Factors Influencing Today’s Mortgage Rates
Your mortgage rate depends on a number of things. First off, your personal finances have a big influence. Factors such as a higher credit score or making a bigger down payment will help you qualify for a better rate. However, not everything is in your control, many larger economic factors play a role as well:
- Condition of the economy
- Federal Reserve policy decisions
- Government and consumer spending
- 10-year U.S. Treasury yields
- Rate of inflation
- Individual circumstances: Loan-to-value ratio, credit history, and type of mortgage
How to Qualify for the Lowest Mortgage Rate
Getting loan offers from two or three lenders is one of the best ways to qualify for the lowest mortgage interest rate.
The mortgage rate you’ll qualify for depends on a variety of factors lenders consider when assessing how the likelihood that you’ll be able to make your mortgage payments for the long term. Your credit score and debt-to-income ratio (DTI) impact your mortgage rate. And your loan-to-value (LTV) ratio matters, so having a bigger down payment is better for your mortgage rate.
But, lenders will consider your circumstances differently. So you can provide the same documentation to three different banks, and receive mortgage offers with vastly different rates and fees.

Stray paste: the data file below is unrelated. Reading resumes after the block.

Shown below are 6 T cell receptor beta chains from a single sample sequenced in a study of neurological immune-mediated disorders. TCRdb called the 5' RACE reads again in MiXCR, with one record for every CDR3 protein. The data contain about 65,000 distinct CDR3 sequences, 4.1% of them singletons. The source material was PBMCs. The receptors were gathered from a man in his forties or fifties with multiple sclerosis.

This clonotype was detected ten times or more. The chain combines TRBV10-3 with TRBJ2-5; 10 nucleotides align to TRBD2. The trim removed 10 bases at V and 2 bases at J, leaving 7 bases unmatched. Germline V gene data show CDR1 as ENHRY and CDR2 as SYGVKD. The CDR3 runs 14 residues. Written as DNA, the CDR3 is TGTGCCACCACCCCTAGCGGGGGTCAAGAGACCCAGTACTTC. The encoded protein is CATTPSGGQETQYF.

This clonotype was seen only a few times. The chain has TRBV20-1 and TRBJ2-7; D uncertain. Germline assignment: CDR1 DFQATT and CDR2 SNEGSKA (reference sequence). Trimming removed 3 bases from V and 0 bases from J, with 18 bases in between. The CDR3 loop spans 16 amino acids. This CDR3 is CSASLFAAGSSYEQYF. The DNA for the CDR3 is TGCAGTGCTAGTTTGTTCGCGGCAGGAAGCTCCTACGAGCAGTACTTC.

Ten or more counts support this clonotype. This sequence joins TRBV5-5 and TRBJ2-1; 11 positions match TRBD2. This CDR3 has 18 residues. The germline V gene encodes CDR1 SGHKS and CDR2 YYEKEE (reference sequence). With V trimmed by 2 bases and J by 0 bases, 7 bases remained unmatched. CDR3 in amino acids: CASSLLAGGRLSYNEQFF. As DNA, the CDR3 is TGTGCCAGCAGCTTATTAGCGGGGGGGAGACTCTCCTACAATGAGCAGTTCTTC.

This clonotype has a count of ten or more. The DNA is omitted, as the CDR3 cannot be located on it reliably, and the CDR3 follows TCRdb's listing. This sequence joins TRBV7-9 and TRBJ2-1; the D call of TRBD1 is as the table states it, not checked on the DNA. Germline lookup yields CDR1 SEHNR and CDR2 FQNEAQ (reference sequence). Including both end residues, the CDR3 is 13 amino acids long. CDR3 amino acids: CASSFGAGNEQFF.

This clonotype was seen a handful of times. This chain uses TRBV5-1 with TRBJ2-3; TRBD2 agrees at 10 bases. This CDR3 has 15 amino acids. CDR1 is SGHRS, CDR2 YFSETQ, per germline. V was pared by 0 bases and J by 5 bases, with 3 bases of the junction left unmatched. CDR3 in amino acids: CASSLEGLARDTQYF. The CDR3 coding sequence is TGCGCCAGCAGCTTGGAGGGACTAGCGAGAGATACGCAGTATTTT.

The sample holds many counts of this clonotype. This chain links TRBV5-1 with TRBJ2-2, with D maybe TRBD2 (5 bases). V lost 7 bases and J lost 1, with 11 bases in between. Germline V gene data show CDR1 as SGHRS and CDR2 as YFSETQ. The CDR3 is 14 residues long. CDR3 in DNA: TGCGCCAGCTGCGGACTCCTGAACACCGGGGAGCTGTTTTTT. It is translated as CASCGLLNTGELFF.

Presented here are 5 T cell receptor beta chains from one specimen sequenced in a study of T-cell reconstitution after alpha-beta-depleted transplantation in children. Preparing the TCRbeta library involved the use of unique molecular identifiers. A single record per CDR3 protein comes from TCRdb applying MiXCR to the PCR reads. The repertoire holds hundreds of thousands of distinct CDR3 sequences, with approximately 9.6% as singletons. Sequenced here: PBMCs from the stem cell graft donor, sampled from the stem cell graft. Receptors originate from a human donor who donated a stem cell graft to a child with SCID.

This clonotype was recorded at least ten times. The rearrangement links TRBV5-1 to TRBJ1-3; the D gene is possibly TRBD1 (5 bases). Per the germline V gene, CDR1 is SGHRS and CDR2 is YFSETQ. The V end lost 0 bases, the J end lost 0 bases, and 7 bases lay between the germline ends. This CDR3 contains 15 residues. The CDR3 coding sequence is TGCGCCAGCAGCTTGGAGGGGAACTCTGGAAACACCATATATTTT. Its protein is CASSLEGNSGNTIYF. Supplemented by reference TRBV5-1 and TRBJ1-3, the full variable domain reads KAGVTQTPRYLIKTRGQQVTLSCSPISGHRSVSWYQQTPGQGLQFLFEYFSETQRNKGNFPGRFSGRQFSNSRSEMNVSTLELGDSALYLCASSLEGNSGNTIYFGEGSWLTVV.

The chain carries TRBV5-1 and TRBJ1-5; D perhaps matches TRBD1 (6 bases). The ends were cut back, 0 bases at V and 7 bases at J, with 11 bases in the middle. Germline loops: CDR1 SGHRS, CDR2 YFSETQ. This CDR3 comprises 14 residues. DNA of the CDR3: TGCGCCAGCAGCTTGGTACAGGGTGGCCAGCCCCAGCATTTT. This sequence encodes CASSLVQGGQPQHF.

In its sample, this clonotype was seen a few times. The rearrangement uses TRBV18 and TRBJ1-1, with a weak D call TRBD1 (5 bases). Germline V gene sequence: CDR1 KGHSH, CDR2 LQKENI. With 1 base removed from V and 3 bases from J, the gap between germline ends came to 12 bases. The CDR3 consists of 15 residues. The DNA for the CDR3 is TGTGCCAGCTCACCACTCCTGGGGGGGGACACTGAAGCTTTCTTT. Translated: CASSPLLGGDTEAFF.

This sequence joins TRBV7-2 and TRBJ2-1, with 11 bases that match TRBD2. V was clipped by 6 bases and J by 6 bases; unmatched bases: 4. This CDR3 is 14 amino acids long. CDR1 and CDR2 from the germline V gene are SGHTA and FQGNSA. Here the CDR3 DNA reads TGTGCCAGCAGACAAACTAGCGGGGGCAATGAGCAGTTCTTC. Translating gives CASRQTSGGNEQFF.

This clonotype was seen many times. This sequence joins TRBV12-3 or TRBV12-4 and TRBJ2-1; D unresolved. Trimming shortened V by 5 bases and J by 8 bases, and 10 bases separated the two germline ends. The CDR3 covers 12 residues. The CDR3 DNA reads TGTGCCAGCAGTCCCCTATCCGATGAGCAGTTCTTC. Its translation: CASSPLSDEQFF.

Is Now a Good Time to Buy a Home?
Deciding when to buy a home is a highly personal choice. Your financial situation will play a big role in your decision. Before you buy a home, you’ll want to have a secure source of income, enough saved for closing costs, and a high credit score.
However, the pandemic has led to an even greater shortage of homes. That’s caused a bidding war and rising prices. Those trends mean it can be a frustrating market for buyers.
How We Got These Rates
The rates we have included are averages provided by Bankrate.com Site Averages and are calculated after the close of the previous business day. The lenders that the “Bankrate.com Site Average” tables include are not the same from day to day.
National lenders provide this mortgage rate information to Bankrate.com. It is possible the mortgage rates we reference has changed since this was published.
Mortgage Interest Rates by Loan Type
Home Purchase Rates
- 30 Year Fixed Mortgage Rates
- 20 Year Fixed Mortgage Rates
- 15 Year Fixed Mortgage Rates
- 10 Year Fixed Mortgage Rates
- VA Mortgage Rates